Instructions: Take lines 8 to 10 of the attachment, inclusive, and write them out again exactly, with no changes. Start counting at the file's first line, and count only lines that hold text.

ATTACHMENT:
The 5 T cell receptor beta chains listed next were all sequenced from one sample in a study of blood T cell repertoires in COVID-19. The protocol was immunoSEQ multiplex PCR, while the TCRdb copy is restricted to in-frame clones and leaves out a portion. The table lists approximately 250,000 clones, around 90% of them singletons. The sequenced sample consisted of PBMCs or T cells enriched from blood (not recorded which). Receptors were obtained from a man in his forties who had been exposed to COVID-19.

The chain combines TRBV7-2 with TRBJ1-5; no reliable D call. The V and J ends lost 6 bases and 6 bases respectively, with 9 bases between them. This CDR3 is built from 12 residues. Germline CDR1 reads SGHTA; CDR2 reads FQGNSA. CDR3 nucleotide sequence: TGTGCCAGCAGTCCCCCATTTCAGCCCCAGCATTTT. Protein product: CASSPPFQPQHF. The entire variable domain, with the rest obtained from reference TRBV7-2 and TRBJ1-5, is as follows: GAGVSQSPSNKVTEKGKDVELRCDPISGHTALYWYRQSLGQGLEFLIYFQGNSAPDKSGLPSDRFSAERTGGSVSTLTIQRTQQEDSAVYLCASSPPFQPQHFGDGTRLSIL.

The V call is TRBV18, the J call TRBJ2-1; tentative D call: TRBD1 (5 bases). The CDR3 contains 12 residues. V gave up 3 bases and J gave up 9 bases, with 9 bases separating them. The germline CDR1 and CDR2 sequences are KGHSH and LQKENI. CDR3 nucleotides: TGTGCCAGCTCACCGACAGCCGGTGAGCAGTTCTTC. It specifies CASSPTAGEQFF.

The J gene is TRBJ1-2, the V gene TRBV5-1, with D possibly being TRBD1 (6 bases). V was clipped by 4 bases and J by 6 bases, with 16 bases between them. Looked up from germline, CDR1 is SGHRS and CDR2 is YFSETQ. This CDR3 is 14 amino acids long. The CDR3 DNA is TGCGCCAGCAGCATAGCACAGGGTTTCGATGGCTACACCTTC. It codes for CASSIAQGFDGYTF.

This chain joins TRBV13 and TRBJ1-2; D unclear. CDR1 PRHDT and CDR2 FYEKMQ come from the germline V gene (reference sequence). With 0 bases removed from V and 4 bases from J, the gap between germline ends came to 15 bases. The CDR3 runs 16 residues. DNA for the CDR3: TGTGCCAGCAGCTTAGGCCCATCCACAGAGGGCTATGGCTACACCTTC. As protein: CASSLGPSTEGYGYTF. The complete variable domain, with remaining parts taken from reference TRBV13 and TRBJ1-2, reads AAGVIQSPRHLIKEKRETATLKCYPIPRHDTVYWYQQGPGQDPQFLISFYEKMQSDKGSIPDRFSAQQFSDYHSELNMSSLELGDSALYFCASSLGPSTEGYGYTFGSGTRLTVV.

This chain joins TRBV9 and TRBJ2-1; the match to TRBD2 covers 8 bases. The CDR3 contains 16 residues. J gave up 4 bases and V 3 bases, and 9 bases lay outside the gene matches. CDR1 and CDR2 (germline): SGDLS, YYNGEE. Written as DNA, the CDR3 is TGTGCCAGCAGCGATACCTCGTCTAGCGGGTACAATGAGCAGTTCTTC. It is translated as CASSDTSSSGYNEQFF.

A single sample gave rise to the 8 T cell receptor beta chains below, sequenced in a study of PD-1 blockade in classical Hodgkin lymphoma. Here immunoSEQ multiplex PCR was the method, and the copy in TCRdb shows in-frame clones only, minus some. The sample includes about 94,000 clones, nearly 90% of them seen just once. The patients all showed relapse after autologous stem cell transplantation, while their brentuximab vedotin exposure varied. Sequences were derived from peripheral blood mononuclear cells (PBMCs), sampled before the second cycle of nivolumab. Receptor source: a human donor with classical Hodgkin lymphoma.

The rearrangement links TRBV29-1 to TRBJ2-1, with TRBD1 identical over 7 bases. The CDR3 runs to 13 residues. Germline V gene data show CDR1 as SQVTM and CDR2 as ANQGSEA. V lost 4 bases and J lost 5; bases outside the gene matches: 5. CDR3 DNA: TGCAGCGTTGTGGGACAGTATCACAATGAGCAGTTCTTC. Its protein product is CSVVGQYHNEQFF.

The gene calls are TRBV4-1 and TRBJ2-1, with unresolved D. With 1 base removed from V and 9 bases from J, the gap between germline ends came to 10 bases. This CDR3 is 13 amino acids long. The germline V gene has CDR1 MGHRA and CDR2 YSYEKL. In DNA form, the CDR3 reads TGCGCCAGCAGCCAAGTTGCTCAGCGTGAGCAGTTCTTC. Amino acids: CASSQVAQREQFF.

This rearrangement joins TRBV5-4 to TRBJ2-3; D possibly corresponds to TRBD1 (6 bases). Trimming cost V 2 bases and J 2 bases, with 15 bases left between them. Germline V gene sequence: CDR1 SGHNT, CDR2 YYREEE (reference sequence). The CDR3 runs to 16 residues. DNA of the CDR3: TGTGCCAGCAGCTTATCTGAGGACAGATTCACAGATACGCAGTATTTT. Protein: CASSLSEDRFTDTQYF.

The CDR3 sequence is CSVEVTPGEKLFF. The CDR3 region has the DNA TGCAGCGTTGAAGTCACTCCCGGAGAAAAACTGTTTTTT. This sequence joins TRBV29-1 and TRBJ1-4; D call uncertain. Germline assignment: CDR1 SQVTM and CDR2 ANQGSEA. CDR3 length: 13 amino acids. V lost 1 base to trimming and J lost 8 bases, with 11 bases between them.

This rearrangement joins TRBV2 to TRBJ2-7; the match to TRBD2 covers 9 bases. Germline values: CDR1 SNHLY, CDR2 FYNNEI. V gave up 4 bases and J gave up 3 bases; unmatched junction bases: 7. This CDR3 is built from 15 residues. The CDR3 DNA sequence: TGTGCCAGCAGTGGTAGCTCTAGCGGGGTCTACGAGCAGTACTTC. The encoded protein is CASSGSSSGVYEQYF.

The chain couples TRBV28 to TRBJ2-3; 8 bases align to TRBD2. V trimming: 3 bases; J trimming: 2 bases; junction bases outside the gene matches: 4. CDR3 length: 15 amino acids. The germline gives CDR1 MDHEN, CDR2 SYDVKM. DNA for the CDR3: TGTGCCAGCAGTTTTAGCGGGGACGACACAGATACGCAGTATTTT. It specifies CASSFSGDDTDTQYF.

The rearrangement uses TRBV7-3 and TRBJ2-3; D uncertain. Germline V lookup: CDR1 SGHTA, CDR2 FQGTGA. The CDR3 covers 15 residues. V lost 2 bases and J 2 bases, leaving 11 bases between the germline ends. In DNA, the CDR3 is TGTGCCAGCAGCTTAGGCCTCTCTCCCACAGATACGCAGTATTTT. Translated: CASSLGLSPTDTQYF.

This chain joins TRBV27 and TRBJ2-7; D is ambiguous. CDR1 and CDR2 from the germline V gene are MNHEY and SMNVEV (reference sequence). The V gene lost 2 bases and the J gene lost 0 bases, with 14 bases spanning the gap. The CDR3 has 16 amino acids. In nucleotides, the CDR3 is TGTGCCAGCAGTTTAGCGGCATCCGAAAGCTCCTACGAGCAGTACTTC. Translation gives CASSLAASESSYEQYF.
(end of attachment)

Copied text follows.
The rearrangement links TRBV29-1 to TRBJ2-1, with TRBD1 identical over 7 bases. The CDR3 runs to 13 residues. Germline V gene data show CDR1 as SQVTM and CDR2 as ANQGSEA. V lost 4 bases and J lost 5; bases outside the gene matches: 5. CDR3 DNA: TGCAGCGTTGTGGGACAGTATCACAATGAGCAGTTCTTC. Its protein product is CSVVGQYHNEQFF.

The gene calls are TRBV4-1 and TRBJ2-1, with unresolved D. With 1 base removed from V and 9 bases from J, the gap between germline ends came to 10 bases. This CDR3 is 13 amino acids long. The germline V gene has CDR1 MGHRA and CDR2 YSYEKL. In DNA form, the CDR3 reads TGCGCCAGCAGCCAAGTTGCTCAGCGTGAGCAGTTCTTC. Amino acids: CASSQVAQREQFF.

This rearrangement joins TRBV5-4 to TRBJ2-3; D possibly corresponds to TRBD1 (6 bases). Trimming cost V 2 bases and J 2 bases, with 15 bases left between them. Germline V gene sequence: CDR1 SGHNT, CDR2 YYREEE (reference sequence). The CDR3 runs to 16 residues. DNA of the CDR3: TGTGCCAGCAGCTTATCTGAGGACAGATTCACAGATACGCAGTATTTT. Protein: CASSLSEDRFTDTQYF.